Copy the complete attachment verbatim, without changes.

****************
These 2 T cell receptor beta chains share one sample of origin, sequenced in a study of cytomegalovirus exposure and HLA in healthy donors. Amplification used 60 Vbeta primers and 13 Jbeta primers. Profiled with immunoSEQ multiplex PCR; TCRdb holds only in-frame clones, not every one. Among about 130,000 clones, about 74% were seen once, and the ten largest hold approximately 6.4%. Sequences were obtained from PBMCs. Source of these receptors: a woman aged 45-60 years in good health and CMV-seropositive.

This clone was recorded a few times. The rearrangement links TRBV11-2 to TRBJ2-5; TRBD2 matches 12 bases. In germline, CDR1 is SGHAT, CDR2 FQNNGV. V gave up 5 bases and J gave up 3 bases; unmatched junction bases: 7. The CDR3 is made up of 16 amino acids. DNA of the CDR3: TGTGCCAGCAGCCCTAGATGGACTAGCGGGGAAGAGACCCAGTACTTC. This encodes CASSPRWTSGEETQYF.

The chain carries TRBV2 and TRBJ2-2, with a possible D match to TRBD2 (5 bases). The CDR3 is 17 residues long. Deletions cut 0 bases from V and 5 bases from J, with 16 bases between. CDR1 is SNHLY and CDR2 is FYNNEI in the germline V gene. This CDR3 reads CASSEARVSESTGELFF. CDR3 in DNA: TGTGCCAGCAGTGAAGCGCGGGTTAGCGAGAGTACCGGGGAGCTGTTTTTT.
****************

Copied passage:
These 2 T cell receptor beta chains share one sample of origin, sequenced in a study of cytomegalovirus exposure and HLA in healthy donors. Amplification used 60 Vbeta primers and 13 Jbeta primers. Profiled with immunoSEQ multiplex PCR; TCRdb holds only in-frame clones, not every one. Among about 130,000 clones, about 74% were seen once, and the ten largest hold approximately 6.4%. Sequences were obtained from PBMCs. Source of these receptors: a woman aged 45-60 years in good health and CMV-seropositive.

This clone was recorded a few times. The rearrangement links TRBV11-2 to TRBJ2-5; TRBD2 matches 12 bases. In germline, CDR1 is SGHAT, CDR2 FQNNGV. V gave up 5 bases and J gave up 3 bases; unmatched junction bases: 7. The CDR3 is made up of 16 amino acids. DNA of the CDR3: TGTGCCAGCAGCCCTAGATGGACTAGCGGGGAAGAGACCCAGTACTTC. This encodes CASSPRWTSGEETQYF.

The chain carries TRBV2 and TRBJ2-2, with a possible D match to TRBD2 (5 bases). The CDR3 is 17 residues long. Deletions cut 0 bases from V and 5 bases from J, with 16 bases between. CDR1 is SNHLY and CDR2 is FYNNEI in the germline V gene. This CDR3 reads CASSEARVSESTGELFF. CDR3 in DNA: TGTGCCAGCAGTGAAGCGCGGGTTAGCGAGAGTACCGGGGAGCTGTTTTTT.